Freedom Square (Szabadság tér) is located in the Hungarian capital, Budapest, close to the Parliament. This space is also special because it is home to the Soviet Monument, which is very divisive in society. Some people think that the monument is a symbol of Soviet oppression, while others recall the liberation of Budapest from the German army at the sight of the monument.
The construction of the New Building began in 1786, in the area of today’s freedom space. The building, designed by architect Isidore Canevale, used to be a prison for captive French officers. It was later transformed into an artillery barracks and a military academy. On the southern side of the square was the Promenade. It was later renamed Széchenyi Promenade, as he initiated the forestation and landscaping of the area. Participants in the War of Independence of 1848-49 were also imprisoned in the New Building.
Lajos Batthyány, the first Hungarian prime minister, was executed here.
They then wanted to use the building as a printing press and orphanage, but this did not happen. It was demolished in 1897, and a square was created according to the plans of Antal Palóczy. In 1900, it was named Freedom Square. Here you can find the Hungarian National Bank, the Stock Exchange Palace, and the Hungarian Trade Hall.
In 1928, the Relic Country Flag was handed over and placed in the square. Due to the Second World War, Budapest was in ruins. At the time, there were almost 40,000 buildings in the Hungarian capital, of which 1,500 were destroyed, 9,100 were severely damaged, and 18,600 were damaged, writes budapest-ostroma.hu.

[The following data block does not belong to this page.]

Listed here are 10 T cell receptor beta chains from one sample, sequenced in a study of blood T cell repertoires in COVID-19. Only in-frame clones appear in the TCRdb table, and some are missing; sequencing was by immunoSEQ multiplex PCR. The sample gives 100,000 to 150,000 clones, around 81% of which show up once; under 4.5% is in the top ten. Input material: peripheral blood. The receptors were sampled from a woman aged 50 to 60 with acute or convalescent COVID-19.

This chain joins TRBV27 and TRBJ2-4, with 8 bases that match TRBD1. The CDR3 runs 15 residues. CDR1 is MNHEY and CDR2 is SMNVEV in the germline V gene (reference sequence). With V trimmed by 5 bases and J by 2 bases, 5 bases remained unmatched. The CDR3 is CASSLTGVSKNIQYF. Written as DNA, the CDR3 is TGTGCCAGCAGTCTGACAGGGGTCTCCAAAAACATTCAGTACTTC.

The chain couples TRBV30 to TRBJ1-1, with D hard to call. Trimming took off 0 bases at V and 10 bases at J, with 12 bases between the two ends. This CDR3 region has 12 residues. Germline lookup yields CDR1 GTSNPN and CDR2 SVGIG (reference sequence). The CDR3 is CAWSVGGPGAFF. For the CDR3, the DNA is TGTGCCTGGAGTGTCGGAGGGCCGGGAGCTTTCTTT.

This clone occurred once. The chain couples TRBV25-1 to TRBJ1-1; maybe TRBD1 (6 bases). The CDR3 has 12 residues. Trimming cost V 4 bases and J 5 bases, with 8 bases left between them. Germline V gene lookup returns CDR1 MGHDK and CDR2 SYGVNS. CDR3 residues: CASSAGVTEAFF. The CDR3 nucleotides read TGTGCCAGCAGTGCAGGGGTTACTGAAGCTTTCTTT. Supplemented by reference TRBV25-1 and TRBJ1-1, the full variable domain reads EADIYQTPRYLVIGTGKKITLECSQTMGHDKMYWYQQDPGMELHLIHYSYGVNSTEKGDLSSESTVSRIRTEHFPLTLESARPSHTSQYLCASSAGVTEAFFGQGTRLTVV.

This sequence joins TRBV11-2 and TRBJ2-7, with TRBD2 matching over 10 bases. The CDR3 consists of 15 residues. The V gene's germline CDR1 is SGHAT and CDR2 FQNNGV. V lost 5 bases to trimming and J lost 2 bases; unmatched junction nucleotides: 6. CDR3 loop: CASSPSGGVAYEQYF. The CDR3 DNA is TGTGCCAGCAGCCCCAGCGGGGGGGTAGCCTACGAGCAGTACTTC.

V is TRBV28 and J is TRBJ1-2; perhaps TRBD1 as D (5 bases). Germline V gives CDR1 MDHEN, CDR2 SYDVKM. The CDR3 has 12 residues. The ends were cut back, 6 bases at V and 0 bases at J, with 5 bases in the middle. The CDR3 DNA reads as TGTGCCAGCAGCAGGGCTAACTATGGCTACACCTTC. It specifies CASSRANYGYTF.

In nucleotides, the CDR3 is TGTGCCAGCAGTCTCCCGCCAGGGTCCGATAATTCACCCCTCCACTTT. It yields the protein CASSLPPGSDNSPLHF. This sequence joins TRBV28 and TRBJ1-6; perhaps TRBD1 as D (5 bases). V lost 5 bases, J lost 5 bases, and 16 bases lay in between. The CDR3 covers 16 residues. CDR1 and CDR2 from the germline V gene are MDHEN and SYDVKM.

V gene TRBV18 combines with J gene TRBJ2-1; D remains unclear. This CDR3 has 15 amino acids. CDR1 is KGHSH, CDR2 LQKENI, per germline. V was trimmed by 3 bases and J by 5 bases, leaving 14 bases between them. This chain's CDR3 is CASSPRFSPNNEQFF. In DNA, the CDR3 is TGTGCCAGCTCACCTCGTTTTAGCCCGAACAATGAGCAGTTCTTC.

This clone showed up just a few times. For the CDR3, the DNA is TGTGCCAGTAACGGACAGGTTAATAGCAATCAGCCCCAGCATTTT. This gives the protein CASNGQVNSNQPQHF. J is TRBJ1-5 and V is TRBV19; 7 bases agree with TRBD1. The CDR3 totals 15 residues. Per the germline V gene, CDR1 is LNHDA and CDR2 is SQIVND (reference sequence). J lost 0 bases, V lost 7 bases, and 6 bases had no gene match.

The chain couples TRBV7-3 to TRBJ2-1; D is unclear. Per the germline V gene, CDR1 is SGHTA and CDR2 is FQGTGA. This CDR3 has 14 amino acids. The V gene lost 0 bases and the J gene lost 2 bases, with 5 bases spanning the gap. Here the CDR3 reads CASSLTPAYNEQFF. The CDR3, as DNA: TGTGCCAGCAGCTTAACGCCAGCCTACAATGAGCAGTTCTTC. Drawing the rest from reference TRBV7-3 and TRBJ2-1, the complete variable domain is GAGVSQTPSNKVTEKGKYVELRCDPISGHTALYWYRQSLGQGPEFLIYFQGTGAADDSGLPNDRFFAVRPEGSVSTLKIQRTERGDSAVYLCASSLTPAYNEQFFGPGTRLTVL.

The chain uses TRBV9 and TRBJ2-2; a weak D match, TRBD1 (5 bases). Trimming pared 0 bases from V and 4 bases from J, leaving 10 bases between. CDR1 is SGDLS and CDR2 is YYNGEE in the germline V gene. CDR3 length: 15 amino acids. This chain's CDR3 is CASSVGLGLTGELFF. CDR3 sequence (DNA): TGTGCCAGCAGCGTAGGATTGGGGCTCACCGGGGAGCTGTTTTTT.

Almost all of the German and Hungarian soldiers defending the capital died or were taken prisoner of war.
The Soviets also lost 95,000 soldiers during the siege of Budapest. However, soldiers from the liberating Red Army committed a number of rapes. Plenty of civilians were taken to forced labour. After the Second World War, instead of rebuilding the capital, strengthening ideology came to the fore. As a result of this, many monuments have appeared, for example, the Soviet heroic monument in Szabadság Square, writes hellomagyar.hu.
One of the most important elements of the monument is the five-pointed star at the top. “Glory to the liberating Soviet heroes” can be read in Hungarian and Russian Cyrillic letters. During the 1956 revolution, the monument was mutilated, but it was restored immediately after the revolution.
The monument has caused a divide in society since the regime change.
Several have suggested that it could be taken to a less central location at least. However, in order to maintain a good Hungarian-Russian relationship, this is not feasible. Some are reminded of the liberation from the German army and the end of World War II at the sight of the monument. Most, however, associate it with the 40-year Soviet occupation.
Source: budapest-ostroma.hu, hellomagyar.hu